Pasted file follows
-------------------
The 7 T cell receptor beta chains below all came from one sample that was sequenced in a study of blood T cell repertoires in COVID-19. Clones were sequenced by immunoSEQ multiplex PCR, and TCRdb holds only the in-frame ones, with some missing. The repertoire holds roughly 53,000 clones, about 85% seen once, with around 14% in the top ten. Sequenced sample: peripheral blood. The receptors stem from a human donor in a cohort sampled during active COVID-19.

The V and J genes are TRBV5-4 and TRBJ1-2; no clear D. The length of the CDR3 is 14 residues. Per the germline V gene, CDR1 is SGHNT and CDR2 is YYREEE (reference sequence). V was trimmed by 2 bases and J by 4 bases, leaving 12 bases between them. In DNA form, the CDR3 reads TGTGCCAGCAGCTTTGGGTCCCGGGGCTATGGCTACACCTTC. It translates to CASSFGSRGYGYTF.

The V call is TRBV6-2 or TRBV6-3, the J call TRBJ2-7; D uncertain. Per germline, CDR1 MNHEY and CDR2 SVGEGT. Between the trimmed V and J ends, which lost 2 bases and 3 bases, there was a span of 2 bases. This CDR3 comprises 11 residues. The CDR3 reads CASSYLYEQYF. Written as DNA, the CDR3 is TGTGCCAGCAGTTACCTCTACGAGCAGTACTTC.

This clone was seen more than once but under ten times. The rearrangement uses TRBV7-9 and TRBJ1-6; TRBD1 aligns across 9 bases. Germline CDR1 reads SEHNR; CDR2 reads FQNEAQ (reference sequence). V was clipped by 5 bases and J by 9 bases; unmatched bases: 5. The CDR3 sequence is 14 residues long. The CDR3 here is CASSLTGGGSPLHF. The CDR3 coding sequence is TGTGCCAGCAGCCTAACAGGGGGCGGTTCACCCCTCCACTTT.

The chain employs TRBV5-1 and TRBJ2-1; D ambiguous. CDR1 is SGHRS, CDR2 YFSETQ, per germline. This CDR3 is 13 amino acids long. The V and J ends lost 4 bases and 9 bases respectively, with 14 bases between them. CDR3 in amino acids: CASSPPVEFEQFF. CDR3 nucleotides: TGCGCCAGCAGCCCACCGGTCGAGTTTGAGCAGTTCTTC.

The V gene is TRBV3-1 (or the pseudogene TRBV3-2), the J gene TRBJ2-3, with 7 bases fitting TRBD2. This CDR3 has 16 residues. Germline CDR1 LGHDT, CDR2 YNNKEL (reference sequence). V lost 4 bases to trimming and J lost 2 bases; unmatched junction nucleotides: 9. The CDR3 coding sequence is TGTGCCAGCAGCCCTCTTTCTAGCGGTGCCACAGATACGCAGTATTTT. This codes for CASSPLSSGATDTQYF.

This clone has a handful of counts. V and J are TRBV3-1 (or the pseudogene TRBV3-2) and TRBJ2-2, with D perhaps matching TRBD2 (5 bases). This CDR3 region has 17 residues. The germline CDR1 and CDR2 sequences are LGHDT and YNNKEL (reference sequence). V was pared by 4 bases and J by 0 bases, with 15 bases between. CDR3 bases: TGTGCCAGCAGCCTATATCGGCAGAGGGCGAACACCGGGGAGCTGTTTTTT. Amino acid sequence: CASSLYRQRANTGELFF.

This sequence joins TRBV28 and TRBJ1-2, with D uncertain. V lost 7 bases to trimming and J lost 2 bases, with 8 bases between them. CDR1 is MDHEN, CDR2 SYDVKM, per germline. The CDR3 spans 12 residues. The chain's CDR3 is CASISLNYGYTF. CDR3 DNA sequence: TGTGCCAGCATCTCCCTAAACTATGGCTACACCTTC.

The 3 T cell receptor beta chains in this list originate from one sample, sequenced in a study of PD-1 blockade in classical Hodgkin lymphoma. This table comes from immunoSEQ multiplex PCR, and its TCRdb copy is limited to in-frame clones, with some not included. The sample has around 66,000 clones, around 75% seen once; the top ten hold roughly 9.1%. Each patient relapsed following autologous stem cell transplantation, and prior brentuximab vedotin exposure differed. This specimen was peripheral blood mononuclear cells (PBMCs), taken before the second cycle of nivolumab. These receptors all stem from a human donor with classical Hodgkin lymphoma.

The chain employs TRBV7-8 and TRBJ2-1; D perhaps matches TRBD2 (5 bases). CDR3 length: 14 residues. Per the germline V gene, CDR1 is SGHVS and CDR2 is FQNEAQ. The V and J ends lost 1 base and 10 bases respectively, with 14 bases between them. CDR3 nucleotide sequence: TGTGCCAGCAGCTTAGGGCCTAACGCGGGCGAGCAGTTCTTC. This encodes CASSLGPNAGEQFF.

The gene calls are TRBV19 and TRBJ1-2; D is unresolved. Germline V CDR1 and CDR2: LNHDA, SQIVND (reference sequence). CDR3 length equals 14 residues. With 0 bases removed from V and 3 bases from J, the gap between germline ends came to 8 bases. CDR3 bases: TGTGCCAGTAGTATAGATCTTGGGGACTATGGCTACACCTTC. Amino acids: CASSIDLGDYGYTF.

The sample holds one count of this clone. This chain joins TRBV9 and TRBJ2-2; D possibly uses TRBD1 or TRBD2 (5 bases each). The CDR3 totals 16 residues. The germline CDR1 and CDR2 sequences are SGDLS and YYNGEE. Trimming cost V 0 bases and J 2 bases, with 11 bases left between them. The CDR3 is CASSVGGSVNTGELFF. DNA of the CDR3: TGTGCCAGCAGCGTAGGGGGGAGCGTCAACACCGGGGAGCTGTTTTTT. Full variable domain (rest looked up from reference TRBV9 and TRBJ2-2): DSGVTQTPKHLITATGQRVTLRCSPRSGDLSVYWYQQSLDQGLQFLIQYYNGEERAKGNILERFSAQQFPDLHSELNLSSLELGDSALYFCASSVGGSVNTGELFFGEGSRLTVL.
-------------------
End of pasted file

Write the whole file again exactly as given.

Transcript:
The 7 T cell receptor beta chains below all came from one sample that was sequenced in a study of blood T cell repertoires in COVID-19. Clones were sequenced by immunoSEQ multiplex PCR, and TCRdb holds only the in-frame ones, with some missing. The repertoire holds roughly 53,000 clones, about 85% seen once, with around 14% in the top ten. Sequenced sample: peripheral blood. The receptors stem from a human donor in a cohort sampled during active COVID-19.

The V and J genes are TRBV5-4 and TRBJ1-2; no clear D. The length of the CDR3 is 14 residues. Per the germline V gene, CDR1 is SGHNT and CDR2 is YYREEE (reference sequence). V was trimmed by 2 bases and J by 4 bases, leaving 12 bases between them. In DNA form, the CDR3 reads TGTGCCAGCAGCTTTGGGTCCCGGGGCTATGGCTACACCTTC. It translates to CASSFGSRGYGYTF.

The V call is TRBV6-2 or TRBV6-3, the J call TRBJ2-7; D uncertain. Per germline, CDR1 MNHEY and CDR2 SVGEGT. Between the trimmed V and J ends, which lost 2 bases and 3 bases, there was a span of 2 bases. This CDR3 comprises 11 residues. The CDR3 reads CASSYLYEQYF. Written as DNA, the CDR3 is TGTGCCAGCAGTTACCTCTACGAGCAGTACTTC.

This clone was seen more than once but under ten times. The rearrangement uses TRBV7-9 and TRBJ1-6; TRBD1 aligns across 9 bases. Germline CDR1 reads SEHNR; CDR2 reads FQNEAQ (reference sequence). V was clipped by 5 bases and J by 9 bases; unmatched bases: 5. The CDR3 sequence is 14 residues long. The CDR3 here is CASSLTGGGSPLHF. The CDR3 coding sequence is TGTGCCAGCAGCCTAACAGGGGGCGGTTCACCCCTCCACTTT.

The chain employs TRBV5-1 and TRBJ2-1; D ambiguous. CDR1 is SGHRS, CDR2 YFSETQ, per germline. This CDR3 is 13 amino acids long. The V and J ends lost 4 bases and 9 bases respectively, with 14 bases between them. CDR3 in amino acids: CASSPPVEFEQFF. CDR3 nucleotides: TGCGCCAGCAGCCCACCGGTCGAGTTTGAGCAGTTCTTC.

The V gene is TRBV3-1 (or the pseudogene TRBV3-2), the J gene TRBJ2-3, with 7 bases fitting TRBD2. This CDR3 has 16 residues. Germline CDR1 LGHDT, CDR2 YNNKEL (reference sequence). V lost 4 bases to trimming and J lost 2 bases; unmatched junction nucleotides: 9. The CDR3 coding sequence is TGTGCCAGCAGCCCTCTTTCTAGCGGTGCCACAGATACGCAGTATTTT. This codes for CASSPLSSGATDTQYF.

This clone has a handful of counts. V and J are TRBV3-1 (or the pseudogene TRBV3-2) and TRBJ2-2, with D perhaps matching TRBD2 (5 bases). This CDR3 region has 17 residues. The germline CDR1 and CDR2 sequences are LGHDT and YNNKEL (reference sequence). V was pared by 4 bases and J by 0 bases, with 15 bases between. CDR3 bases: TGTGCCAGCAGCCTATATCGGCAGAGGGCGAACACCGGGGAGCTGTTTTTT. Amino acid sequence: CASSLYRQRANTGELFF.

This sequence joins TRBV28 and TRBJ1-2, with D uncertain. V lost 7 bases to trimming and J lost 2 bases, with 8 bases between them. CDR1 is MDHEN, CDR2 SYDVKM, per germline. The CDR3 spans 12 residues. The chain's CDR3 is CASISLNYGYTF. CDR3 DNA sequence: TGTGCCAGCATCTCCCTAAACTATGGCTACACCTTC.

The 3 T cell receptor beta chains in this list originate from one sample, sequenced in a study of PD-1 blockade in classical Hodgkin lymphoma. This table comes from immunoSEQ multiplex PCR, and its TCRdb copy is limited to in-frame clones, with some not included. The sample has around 66,000 clones, around 75% seen once; the top ten hold roughly 9.1%. Each patient relapsed following autologous stem cell transplantation, and prior brentuximab vedotin exposure differed. This specimen was peripheral blood mononuclear cells (PBMCs), taken before the second cycle of nivolumab. These receptors all stem from a human donor with classical Hodgkin lymphoma.

The chain employs TRBV7-8 and TRBJ2-1; D perhaps matches TRBD2 (5 bases). CDR3 length: 14 residues. Per the germline V gene, CDR1 is SGHVS and CDR2 is FQNEAQ. The V and J ends lost 1 base and 10 bases respectively, with 14 bases between them. CDR3 nucleotide sequence: TGTGCCAGCAGCTTAGGGCCTAACGCGGGCGAGCAGTTCTTC. This encodes CASSLGPNAGEQFF.

The gene calls are TRBV19 and TRBJ1-2; D is unresolved. Germline V CDR1 and CDR2: LNHDA, SQIVND (reference sequence). CDR3 length equals 14 residues. With 0 bases removed from V and 3 bases from J, the gap between germline ends came to 8 bases. CDR3 bases: TGTGCCAGTAGTATAGATCTTGGGGACTATGGCTACACCTTC. Amino acids: CASSIDLGDYGYTF.

The sample holds one count of this clone. This chain joins TRBV9 and TRBJ2-2; D possibly uses TRBD1 or TRBD2 (5 bases each). The CDR3 totals 16 residues. The germline CDR1 and CDR2 sequences are SGDLS and YYNGEE. Trimming cost V 0 bases and J 2 bases, with 11 bases left between them. The CDR3 is CASSVGGSVNTGELFF. DNA of the CDR3: TGTGCCAGCAGCGTAGGGGGGAGCGTCAACACCGGGGAGCTGTTTTTT. Full variable domain (rest looked up from reference TRBV9 and TRBJ2-2): DSGVTQTPKHLITATGQRVTLRCSPRSGDLSVYWYQQSLDQGLQFLIQYYNGEERAKGNILERFSAQQFPDLHSELNLSSLELGDSALYFCASSVGGSVNTGELFFGEGSRLTVL.